§ 32. Sir Waldron Smithers
asked the Secretary of State for the Home Department if, in view of the fact that, since the screen on the left-hand side of the driver in a taxi is a fixture, the driver is in danger of being trapped in the event of an accident, he will direct that, in future, the left-hand partition should be made to open.
§ Mr. Ede
I assume that the Question refers to the Metropolitan police district. The matter was fully considered in connection with the design of the new types of cabs, and according to my information there is no likelihood that the driver could not release himself, or be released, from the front or either side of his seat, in the event of an accident. There is, of course, no left-hand door.
§ Sir W. Smithers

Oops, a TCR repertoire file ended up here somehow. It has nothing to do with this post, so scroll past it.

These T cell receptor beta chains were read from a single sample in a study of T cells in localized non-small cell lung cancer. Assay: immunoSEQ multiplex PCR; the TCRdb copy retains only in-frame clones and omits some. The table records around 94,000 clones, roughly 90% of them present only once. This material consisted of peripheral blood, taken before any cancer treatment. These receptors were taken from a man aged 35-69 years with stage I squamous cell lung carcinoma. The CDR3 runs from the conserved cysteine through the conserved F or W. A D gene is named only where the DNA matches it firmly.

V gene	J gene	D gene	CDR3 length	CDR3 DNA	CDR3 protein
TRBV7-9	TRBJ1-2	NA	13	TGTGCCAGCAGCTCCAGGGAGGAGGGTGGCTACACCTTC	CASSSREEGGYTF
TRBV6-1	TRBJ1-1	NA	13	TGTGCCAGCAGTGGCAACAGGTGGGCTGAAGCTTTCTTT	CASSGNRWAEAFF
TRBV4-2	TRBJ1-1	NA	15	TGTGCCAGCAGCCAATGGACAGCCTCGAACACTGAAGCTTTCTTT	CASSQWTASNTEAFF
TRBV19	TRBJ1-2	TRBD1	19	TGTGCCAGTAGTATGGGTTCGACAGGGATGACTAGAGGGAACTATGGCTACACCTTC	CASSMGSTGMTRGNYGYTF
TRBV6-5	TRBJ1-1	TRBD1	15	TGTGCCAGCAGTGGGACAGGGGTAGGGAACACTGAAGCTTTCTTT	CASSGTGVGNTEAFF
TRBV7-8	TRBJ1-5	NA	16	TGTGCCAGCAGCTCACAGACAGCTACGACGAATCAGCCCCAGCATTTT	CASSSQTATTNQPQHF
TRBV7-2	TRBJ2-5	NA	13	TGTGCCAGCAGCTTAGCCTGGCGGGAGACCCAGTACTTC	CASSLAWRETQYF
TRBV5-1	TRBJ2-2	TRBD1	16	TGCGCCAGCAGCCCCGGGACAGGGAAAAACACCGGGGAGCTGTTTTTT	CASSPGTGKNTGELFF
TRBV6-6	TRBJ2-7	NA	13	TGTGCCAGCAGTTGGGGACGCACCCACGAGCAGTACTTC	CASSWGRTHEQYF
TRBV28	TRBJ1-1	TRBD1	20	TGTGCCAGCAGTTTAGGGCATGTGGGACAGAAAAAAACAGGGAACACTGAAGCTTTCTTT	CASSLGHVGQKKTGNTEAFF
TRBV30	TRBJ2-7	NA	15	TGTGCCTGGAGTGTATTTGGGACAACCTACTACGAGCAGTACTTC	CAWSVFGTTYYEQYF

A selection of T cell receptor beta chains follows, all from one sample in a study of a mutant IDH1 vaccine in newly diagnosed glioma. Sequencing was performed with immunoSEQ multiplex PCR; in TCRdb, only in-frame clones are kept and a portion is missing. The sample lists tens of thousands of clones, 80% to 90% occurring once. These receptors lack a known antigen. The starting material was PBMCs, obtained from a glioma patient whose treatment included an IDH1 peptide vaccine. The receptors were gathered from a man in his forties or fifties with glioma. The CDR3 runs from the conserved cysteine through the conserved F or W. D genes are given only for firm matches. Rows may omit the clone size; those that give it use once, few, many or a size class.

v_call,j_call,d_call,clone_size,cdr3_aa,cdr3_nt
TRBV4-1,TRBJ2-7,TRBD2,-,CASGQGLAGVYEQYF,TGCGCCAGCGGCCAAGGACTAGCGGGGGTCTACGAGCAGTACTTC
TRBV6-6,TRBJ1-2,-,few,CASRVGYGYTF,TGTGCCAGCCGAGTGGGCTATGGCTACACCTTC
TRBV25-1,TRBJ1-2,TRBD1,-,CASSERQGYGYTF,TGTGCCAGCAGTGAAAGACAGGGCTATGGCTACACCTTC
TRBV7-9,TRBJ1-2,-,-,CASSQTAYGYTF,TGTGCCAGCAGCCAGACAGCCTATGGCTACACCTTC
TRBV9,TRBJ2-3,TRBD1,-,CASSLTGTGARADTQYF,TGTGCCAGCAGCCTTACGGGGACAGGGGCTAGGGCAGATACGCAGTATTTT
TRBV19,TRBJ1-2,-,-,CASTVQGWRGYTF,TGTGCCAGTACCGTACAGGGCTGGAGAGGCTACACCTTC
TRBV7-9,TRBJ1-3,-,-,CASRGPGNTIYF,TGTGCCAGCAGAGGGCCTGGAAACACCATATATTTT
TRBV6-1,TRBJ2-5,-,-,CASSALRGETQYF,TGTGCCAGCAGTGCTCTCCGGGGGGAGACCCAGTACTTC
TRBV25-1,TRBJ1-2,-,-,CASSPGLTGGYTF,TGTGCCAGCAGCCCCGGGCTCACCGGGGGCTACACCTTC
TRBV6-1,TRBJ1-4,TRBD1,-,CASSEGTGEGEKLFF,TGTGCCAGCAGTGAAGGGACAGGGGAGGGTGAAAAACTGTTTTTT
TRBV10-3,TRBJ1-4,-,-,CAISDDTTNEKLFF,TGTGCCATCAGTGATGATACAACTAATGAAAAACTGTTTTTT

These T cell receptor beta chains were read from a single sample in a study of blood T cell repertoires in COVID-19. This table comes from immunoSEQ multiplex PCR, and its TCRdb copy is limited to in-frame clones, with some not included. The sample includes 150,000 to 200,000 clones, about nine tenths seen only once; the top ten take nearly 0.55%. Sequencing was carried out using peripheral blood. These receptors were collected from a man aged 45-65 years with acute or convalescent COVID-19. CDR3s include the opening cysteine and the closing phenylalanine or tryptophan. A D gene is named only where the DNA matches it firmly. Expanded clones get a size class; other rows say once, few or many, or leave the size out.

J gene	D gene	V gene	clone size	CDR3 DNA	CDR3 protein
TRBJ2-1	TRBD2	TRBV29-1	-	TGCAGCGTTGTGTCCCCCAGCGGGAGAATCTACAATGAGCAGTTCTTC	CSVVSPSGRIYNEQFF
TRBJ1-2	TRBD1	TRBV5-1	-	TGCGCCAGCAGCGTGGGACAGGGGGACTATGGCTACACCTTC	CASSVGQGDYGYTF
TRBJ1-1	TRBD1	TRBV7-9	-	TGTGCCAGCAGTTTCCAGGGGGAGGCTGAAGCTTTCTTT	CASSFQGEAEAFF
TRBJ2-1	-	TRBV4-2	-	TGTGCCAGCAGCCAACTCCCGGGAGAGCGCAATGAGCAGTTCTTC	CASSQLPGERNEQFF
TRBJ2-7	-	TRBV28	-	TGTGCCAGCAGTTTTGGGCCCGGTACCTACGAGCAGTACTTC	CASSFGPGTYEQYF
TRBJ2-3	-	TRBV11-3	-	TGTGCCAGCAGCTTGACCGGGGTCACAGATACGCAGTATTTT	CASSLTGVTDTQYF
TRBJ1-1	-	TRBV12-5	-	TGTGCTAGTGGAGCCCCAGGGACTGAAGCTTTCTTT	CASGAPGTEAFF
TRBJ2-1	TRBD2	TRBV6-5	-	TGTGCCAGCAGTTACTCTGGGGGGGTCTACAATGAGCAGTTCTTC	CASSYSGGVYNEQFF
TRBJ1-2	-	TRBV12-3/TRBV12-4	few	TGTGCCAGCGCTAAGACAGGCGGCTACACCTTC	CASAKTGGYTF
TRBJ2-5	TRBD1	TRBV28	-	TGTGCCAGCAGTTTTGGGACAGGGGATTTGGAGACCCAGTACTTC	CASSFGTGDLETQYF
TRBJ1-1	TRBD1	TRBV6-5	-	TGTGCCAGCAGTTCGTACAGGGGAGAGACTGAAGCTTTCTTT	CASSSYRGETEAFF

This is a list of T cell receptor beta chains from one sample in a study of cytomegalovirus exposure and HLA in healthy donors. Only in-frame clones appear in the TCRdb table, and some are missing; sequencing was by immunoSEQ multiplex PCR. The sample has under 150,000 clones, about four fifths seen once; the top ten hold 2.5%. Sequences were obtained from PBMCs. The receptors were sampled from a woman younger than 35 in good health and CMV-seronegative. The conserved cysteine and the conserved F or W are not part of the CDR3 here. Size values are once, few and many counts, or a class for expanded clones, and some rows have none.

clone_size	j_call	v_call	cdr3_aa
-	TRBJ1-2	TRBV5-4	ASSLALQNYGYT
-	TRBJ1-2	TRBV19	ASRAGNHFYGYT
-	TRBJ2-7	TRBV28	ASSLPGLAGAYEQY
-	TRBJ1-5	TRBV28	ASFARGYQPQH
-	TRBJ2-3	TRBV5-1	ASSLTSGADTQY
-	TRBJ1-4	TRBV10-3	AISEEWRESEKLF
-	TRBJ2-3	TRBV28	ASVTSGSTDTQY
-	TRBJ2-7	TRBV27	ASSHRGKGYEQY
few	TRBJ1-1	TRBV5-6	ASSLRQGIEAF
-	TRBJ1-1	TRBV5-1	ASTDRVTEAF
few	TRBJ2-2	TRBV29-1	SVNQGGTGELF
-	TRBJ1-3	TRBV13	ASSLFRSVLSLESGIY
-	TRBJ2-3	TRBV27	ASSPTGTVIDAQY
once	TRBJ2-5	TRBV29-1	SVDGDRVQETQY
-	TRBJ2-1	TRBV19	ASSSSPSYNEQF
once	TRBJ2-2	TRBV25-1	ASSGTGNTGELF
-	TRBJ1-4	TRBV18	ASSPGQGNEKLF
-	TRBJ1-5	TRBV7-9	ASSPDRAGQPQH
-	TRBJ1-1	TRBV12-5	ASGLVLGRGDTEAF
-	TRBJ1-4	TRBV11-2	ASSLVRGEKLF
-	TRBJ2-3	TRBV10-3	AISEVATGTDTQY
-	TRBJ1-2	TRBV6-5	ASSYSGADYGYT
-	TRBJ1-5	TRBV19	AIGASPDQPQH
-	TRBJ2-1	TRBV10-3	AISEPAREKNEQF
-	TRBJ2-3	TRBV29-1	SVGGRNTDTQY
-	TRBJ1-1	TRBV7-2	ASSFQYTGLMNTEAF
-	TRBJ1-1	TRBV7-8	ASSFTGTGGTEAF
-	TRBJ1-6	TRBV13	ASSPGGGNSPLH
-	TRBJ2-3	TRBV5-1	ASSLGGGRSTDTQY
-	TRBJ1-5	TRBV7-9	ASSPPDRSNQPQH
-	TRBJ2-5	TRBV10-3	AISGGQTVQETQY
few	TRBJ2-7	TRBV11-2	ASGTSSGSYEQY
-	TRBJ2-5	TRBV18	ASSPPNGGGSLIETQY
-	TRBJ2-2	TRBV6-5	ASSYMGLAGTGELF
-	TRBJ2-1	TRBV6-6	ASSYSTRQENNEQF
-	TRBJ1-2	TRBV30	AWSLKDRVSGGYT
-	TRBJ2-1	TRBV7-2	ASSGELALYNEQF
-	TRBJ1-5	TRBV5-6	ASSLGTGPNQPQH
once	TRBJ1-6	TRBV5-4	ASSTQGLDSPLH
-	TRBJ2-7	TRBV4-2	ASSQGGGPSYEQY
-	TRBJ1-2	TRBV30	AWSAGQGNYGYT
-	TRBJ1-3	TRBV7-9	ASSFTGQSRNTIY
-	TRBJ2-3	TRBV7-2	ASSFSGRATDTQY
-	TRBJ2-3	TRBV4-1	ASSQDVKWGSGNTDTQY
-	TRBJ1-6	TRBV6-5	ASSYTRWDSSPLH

Is the right hon. Gentleman aware that when a friend of mine, a taxi-driver, had an accident the other day the right-hand door was damaged and he was trapped—luckily there was no fire or other incident—and his life was in danger; and is it possible to have the left-hand partition made to open?
§ Mr. Ede
I understand there is a window in the left-hand partition through which a person of ordinary size can get out, but if the hon. Gentleman will give me the detailed particulars of the case he has in mind, I will have it investigated, because I am anxious that these men should be reasonably safe in carrying on their occupation.
§ Mr. John Lewis
Is it not quite obvious from the reply of the Home Secretary that apart from the small aperture in the window on the left-hand side of the driver there is no means of access whatsoever, so that if there were an accident and a fire and the right-hand door would not open, the man would inevitably perish, because there is no question whatever of his being able to get out?